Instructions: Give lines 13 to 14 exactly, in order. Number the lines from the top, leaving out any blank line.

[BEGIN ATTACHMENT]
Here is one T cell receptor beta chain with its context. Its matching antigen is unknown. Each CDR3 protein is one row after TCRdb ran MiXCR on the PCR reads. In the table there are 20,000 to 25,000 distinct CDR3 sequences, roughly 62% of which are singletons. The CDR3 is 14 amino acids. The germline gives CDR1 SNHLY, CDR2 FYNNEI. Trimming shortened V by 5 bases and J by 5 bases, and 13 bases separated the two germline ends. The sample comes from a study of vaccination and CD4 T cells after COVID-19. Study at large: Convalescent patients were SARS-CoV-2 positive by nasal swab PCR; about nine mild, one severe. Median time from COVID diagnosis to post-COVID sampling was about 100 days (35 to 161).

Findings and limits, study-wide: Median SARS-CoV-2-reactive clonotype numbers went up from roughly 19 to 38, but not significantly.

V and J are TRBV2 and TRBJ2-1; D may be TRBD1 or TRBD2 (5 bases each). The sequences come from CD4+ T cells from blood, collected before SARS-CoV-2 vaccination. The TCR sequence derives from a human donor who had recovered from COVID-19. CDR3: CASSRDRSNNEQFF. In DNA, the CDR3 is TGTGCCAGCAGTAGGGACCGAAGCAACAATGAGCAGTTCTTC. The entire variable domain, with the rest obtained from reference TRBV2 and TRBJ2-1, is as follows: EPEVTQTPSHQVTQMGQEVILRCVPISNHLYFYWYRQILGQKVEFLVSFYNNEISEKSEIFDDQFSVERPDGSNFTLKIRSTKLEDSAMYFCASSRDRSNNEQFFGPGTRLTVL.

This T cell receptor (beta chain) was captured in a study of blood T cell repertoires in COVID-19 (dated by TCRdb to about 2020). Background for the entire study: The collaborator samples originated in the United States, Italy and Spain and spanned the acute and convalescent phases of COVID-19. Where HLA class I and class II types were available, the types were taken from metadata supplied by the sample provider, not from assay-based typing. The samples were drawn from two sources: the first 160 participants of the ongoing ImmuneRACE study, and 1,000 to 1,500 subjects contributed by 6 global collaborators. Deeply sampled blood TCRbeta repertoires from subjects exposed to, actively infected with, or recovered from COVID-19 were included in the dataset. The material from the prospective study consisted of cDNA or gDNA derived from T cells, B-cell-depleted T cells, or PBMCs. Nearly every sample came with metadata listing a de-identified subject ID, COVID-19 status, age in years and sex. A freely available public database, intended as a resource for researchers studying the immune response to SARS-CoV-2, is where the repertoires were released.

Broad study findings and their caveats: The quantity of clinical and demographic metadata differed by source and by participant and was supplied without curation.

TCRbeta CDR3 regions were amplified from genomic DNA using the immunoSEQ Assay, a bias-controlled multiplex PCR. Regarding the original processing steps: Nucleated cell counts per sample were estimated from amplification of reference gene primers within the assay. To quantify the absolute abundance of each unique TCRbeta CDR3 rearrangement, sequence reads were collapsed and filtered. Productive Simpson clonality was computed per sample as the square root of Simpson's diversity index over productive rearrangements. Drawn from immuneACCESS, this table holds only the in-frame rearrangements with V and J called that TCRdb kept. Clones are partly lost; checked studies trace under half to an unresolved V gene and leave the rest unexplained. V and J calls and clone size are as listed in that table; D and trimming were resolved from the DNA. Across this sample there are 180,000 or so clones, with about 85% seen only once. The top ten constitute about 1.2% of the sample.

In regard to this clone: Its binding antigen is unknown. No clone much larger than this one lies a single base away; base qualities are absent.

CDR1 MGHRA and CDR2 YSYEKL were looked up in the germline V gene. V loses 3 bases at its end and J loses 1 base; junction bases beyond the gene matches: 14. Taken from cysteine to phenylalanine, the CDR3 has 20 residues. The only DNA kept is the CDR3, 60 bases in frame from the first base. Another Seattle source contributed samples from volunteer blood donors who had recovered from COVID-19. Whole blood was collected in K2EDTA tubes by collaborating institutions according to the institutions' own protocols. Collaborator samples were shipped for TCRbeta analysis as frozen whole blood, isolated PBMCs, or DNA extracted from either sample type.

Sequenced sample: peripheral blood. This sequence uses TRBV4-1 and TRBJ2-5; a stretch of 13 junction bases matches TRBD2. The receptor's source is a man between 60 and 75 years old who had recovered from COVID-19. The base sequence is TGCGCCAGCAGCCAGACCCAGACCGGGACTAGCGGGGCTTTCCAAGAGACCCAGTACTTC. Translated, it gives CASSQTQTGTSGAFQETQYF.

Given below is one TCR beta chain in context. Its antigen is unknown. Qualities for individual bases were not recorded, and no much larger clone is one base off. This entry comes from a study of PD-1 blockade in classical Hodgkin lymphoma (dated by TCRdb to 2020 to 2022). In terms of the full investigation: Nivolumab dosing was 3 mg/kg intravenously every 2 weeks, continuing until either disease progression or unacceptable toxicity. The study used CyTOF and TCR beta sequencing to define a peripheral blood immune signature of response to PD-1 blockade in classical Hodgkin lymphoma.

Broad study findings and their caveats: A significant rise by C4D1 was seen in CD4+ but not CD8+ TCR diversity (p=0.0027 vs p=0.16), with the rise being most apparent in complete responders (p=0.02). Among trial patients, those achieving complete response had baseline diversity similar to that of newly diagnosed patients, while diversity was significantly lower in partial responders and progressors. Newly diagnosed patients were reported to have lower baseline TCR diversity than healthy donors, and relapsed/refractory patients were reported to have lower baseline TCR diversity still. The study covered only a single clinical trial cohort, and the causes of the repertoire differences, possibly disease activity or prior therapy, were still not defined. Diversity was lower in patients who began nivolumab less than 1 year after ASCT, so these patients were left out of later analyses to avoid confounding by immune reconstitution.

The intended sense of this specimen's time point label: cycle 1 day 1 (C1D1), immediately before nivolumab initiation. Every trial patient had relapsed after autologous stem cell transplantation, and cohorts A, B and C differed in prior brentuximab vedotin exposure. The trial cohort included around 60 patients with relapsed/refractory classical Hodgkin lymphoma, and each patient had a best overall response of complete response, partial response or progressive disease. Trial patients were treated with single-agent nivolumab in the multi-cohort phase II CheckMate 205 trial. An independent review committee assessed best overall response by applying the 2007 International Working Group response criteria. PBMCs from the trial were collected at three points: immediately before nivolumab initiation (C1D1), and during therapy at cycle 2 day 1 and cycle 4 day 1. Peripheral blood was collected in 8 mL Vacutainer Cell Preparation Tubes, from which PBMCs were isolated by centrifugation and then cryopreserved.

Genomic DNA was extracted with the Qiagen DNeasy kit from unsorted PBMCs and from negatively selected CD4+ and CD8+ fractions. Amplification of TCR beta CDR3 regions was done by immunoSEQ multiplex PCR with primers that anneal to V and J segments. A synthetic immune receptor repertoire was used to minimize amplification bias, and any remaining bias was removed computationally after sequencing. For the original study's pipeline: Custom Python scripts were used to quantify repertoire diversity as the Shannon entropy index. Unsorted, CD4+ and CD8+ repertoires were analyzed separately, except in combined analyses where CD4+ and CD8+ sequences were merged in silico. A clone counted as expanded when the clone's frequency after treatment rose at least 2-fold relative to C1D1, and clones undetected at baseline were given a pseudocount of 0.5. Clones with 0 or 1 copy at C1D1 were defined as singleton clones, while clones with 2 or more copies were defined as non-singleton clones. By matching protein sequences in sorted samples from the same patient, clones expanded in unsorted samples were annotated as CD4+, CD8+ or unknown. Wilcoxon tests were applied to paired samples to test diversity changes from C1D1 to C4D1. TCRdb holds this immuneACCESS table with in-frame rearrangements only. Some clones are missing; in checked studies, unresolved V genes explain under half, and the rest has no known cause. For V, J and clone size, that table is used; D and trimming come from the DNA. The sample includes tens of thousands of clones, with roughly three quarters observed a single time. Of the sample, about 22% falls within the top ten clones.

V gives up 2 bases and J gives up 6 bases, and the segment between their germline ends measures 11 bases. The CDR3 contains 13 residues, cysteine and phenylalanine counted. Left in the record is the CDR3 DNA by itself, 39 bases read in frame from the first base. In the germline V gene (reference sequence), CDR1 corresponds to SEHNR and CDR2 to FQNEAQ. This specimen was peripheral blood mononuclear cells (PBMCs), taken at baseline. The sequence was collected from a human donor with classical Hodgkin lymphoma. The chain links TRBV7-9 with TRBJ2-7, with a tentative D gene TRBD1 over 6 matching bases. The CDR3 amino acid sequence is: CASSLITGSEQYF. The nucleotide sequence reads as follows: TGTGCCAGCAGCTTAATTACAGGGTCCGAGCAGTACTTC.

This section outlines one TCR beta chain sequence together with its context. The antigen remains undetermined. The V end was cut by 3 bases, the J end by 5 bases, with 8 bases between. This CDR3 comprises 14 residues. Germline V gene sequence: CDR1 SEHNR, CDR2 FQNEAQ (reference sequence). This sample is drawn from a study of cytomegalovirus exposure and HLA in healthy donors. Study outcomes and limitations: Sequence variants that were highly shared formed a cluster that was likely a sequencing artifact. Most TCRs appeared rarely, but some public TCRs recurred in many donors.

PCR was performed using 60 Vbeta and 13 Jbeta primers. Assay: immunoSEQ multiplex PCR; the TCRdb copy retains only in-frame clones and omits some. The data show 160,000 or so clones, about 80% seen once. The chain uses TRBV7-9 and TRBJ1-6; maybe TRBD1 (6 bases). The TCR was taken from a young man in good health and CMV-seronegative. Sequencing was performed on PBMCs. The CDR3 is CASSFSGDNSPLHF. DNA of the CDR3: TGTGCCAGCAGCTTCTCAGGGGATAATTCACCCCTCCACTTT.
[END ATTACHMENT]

Genomic DNA was extracted with the Qiagen DNeasy kit from unsorted PBMCs and from negatively selected CD4+ and CD8+ fractions. Amplification of TCR beta CDR3 regions was done by immunoSEQ multiplex PCR with primers that anneal to V and J segments. A synthetic immune receptor repertoire was used to minimize amplification bias, and any remaining bias was removed computationally after sequencing. For the original study's pipeline: Custom Python scripts were used to quantify repertoire diversity as the Shannon entropy index. Unsorted, CD4+ and CD8+ repertoires were analyzed separately, except in combined analyses where CD4+ and CD8+ sequences were merged in silico. A clone counted as expanded when the clone's frequency after treatment rose at least 2-fold relative to C1D1, and clones undetected at baseline were given a pseudocount of 0.5. Clones with 0 or 1 copy at C1D1 were defined as singleton clones, while clones with 2 or more copies were defined as non-singleton clones. By matching protein sequences in sorted samples from the same patient, clones expanded in unsorted samples were annotated as CD4+, CD8+ or unknown. Wilcoxon tests were applied to paired samples to test diversity changes from C1D1 to C4D1. TCRdb holds this immuneACCESS table with in-frame rearrangements only. Some clones are missing; in checked studies, unresolved V genes explain under half, and the rest has no known cause. For V, J and clone size, that table is used; D and trimming come from the DNA. The sample includes tens of thousands of clones, with roughly three quarters observed a single time. Of the sample, about 22% falls within the top ten clones.

V gives up 2 bases and J gives up 6 bases, and the segment between their germline ends measures 11 bases. The CDR3 contains 13 residues, cysteine and phenylalanine counted. Left in the record is the CDR3 DNA by itself, 39 bases read in frame from the first base. In the germline V gene (reference sequence), CDR1 corresponds to SEHNR and CDR2 to FQNEAQ. This specimen was peripheral blood mononuclear cells (PBMCs), taken at baseline. The sequence was collected from a human donor with classical Hodgkin lymphoma. The chain links TRBV7-9 with TRBJ2-7, with a tentative D gene TRBD1 over 6 matching bases. The CDR3 amino acid sequence is: CASSLITGSEQYF. The nucleotide sequence reads as follows: TGTGCCAGCAGCTTAATTACAGGGTCCGAGCAGTACTTC.